Ben:  They don't make them like they used to because I've got two Vitamixes and both have kicked the can after a couple of months. And these are like the $450 [00:18:36] _____ Vitamixes.

Mike:  Retag Vitamix.

Ben:  I know.

Mike:  Please.

Ben:  Somebody's got to invent it completely because–

Mike:  Yeah. You need to make an OG model Vitamix.

Ben:  What we need to do is a Greenfield blender where–because all of my–there's a dog attacking us–all of my smoothies I make so thick that they're like an ice cream texture and you could eat them with a spoon. But that's also hard on the blender because you're blending it so much more thick. So, we need to develop a blender that can be like [00:19:07] _____ style blender instead of a smoothie blender.

So, you're obviously, as we've already alluded to, into fitness and health, although most people would probably associate you with your background in music.

Mike:  And probably unhelpful.

Ben:  Yeah, possibly, yeah.

Mike:  Living in a lot of ways.

Ben:  Exactly, yeah. You don't associate the Beastie Boys with your spa massage, yoga session necessarily, or your superfood smoothie.

Mike:  Yeah.

Ben:  But I know that you grew up as a punk rock kid, but eventually, at some point along the lines, you got into taking care of your body, and arguably also your spirit and your mind.

Mike:  Well, spirit and mind, yeah.

Ben:  So, what happened? How did that evolve for you?

Mike:  Well, I think it's like anything. It's not just one or two events and it's not just–there are some light switch or light bulb moments, but it's a trajectory, right? So, as you eluded to, I grew up sort of like angry, punk rock kid in New York City, and really in Manhattan. And especially at that time, New York City was kind of a tough world, like you couldn't be soft in any way. I get chased all the time.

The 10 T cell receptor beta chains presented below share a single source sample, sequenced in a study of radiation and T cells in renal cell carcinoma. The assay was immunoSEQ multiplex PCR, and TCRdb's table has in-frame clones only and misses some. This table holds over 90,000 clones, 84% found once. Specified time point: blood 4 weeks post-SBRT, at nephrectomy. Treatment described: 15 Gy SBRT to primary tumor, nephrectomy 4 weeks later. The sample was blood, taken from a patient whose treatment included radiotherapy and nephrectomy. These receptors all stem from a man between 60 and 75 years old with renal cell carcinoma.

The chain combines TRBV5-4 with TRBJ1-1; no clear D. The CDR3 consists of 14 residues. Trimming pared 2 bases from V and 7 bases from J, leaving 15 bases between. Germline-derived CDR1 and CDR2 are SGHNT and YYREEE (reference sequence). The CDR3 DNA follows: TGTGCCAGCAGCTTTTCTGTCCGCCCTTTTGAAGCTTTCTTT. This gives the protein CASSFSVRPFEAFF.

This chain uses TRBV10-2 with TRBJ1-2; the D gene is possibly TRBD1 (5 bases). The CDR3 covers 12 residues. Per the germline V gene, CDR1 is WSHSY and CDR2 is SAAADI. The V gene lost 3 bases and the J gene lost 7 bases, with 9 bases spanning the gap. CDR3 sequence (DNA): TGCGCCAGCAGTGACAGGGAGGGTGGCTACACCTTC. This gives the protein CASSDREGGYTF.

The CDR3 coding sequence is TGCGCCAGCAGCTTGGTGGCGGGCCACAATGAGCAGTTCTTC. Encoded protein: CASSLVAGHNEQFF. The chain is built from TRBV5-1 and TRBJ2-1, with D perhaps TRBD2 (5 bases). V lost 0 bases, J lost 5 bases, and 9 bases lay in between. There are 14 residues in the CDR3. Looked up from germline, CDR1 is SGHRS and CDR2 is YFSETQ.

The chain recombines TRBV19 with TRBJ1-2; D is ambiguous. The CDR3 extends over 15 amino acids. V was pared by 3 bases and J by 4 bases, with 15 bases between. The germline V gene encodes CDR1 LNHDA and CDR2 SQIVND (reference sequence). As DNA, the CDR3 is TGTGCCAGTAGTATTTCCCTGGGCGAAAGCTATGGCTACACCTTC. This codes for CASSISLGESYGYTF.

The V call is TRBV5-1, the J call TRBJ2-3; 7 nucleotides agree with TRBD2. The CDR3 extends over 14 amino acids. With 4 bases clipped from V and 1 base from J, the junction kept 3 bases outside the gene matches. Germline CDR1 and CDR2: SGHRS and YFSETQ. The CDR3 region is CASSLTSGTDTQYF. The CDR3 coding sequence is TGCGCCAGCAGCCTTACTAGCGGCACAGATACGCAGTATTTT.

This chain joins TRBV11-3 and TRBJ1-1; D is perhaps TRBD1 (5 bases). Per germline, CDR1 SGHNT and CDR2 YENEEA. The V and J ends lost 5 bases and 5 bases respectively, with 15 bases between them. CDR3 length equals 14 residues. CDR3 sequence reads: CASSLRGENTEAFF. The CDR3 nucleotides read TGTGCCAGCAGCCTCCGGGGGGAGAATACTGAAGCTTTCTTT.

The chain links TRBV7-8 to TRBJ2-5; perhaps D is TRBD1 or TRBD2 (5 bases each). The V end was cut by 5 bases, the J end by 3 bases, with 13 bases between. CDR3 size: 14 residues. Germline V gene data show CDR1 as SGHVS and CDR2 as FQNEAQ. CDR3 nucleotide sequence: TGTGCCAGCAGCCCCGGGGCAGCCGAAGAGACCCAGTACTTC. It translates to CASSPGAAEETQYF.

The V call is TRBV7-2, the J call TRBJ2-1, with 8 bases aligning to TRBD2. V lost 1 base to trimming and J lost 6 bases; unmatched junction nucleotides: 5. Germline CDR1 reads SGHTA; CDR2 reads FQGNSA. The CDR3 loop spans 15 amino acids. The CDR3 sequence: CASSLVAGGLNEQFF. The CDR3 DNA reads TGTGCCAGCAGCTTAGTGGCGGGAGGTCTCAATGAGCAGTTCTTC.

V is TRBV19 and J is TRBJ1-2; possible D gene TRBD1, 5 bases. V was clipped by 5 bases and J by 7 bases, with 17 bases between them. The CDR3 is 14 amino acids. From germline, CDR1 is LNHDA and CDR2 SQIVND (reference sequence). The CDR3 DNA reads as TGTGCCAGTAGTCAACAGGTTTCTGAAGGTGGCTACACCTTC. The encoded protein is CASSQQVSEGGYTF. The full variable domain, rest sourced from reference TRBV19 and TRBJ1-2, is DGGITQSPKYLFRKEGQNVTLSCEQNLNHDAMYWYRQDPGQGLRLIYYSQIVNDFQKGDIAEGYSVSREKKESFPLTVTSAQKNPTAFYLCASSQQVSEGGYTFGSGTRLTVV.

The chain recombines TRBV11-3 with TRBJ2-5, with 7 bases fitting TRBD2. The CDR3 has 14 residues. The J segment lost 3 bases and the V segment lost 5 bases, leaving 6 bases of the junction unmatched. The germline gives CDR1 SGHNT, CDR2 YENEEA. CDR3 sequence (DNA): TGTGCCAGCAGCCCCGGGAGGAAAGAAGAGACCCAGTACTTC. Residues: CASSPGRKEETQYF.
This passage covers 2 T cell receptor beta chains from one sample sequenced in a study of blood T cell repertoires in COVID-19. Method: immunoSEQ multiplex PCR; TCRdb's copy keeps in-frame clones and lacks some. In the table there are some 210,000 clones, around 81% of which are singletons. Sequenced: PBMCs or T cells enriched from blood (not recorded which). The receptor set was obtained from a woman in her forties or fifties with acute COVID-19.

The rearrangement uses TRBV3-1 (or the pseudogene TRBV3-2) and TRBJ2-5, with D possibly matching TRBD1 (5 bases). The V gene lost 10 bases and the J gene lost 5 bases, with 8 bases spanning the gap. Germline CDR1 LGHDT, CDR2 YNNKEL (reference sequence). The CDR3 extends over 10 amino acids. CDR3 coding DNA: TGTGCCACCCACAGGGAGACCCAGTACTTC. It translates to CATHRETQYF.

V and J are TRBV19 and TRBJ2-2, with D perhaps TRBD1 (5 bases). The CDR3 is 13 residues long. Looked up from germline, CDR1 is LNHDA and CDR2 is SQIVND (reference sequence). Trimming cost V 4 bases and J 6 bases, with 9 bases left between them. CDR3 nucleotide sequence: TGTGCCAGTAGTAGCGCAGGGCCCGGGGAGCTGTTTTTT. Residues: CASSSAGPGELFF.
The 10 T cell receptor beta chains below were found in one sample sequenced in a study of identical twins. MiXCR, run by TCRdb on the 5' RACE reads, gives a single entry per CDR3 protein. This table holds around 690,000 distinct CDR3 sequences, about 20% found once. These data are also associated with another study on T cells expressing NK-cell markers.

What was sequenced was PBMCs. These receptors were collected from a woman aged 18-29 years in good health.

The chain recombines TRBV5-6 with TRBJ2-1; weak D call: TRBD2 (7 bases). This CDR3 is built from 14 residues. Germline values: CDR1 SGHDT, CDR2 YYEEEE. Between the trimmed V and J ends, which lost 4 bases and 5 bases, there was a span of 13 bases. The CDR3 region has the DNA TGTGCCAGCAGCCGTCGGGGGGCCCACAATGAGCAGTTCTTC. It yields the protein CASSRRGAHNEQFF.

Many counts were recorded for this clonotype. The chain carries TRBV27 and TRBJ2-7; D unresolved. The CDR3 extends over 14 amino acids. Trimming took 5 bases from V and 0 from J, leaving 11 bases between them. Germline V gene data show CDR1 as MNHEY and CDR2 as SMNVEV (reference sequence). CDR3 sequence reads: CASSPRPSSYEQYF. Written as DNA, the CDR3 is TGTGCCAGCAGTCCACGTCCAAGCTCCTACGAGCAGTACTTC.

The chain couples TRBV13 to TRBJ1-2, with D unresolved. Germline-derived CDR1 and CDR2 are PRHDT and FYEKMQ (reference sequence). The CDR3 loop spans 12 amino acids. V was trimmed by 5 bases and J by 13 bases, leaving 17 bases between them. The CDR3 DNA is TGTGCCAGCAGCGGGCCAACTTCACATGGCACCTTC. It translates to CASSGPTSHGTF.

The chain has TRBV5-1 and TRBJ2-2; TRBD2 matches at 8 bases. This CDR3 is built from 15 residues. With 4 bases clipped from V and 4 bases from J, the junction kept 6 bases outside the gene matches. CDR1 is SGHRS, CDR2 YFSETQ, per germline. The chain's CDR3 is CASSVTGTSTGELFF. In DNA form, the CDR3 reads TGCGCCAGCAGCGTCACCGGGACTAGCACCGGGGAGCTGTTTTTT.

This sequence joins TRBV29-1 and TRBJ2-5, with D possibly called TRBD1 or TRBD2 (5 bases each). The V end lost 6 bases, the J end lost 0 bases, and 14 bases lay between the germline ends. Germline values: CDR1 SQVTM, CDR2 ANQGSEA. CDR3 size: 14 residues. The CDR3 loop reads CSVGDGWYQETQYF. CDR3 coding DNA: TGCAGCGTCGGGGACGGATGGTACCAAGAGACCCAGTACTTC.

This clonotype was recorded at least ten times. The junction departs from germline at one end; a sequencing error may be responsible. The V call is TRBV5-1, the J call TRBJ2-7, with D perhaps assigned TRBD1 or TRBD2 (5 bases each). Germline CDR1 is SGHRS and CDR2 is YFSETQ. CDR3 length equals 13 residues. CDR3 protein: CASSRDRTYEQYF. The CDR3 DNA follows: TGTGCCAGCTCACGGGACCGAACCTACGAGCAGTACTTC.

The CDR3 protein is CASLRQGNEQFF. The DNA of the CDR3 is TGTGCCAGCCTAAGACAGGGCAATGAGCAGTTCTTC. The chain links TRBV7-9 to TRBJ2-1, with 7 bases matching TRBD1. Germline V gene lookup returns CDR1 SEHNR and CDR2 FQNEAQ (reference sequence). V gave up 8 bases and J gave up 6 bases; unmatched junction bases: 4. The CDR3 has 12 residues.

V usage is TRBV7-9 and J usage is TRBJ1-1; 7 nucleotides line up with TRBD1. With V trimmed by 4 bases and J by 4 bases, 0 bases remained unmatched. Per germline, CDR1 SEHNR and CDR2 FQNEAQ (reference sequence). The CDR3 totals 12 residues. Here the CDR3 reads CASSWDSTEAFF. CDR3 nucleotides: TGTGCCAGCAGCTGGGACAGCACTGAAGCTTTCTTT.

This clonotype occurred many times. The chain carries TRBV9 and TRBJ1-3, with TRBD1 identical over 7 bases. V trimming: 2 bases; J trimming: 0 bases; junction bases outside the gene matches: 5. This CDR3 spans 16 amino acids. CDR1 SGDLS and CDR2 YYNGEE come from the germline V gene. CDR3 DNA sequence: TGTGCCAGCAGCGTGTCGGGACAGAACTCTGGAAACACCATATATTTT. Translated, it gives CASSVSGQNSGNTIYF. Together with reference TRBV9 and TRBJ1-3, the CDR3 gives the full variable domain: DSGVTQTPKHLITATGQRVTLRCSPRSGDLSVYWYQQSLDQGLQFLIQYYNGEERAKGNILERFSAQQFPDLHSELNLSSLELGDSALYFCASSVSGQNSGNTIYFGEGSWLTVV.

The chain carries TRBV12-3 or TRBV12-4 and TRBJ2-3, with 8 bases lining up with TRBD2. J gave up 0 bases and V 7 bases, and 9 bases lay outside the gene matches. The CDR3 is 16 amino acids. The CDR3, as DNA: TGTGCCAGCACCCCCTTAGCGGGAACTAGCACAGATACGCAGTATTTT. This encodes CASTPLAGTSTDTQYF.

Ben:  And I just want to contextualize this for you. You're talking to someone who grew up with the most boring plain Jane, Christian, homeschooled, safe kid in North Idaho. So, we come from quite different backgrounds.

Mike:  Right. So, I'm lucky I came from economic privilege. But my dad died and I was angry about that, and I had two older brothers, but they were both out of the house. So, it's just my mom and I. And New York in that time was a rough place where being a punk rock kid, you look different than other kids, and that meant that other kids would chase you. And if they catch you, they're going to beat you. And so, I became good at running.

Ben:  That was where [00:20:59] _____.

Mike:  That was really where cardio really first entered my life.

Ben:  Yeah. That's functional fitness.

Mike:  That was my first medicine.

Ben:  Right, right. I'm actually running from the lion.

Mike:  Survival. Yeah, yeah. Exactly.

Ben:  But this is something I've wondered about musicians in general, especially performing musicians. Although they may not have come from a background in fitness, it seems as though somewhere along the line, you would have had to have developed a great deal of, especially cardiovascular fitness for–I mean, tell me about how that actually was in terms of the physically demanding nature of performing.

Mike:  Sure. Well, fast forward. So, I was like that punk rock kid. And then, before I knew it, we shifted gears in terms of our passion along with Adam. And Adam, my bandmate, and Kate who was in the band at the time, we really shifted, like all of a sudden, rap music was just taking over in New York City, and it was the most exciting rebellious thing that we'd ever heard and we had to be involved in.

Ben:  What year would that have been approximately?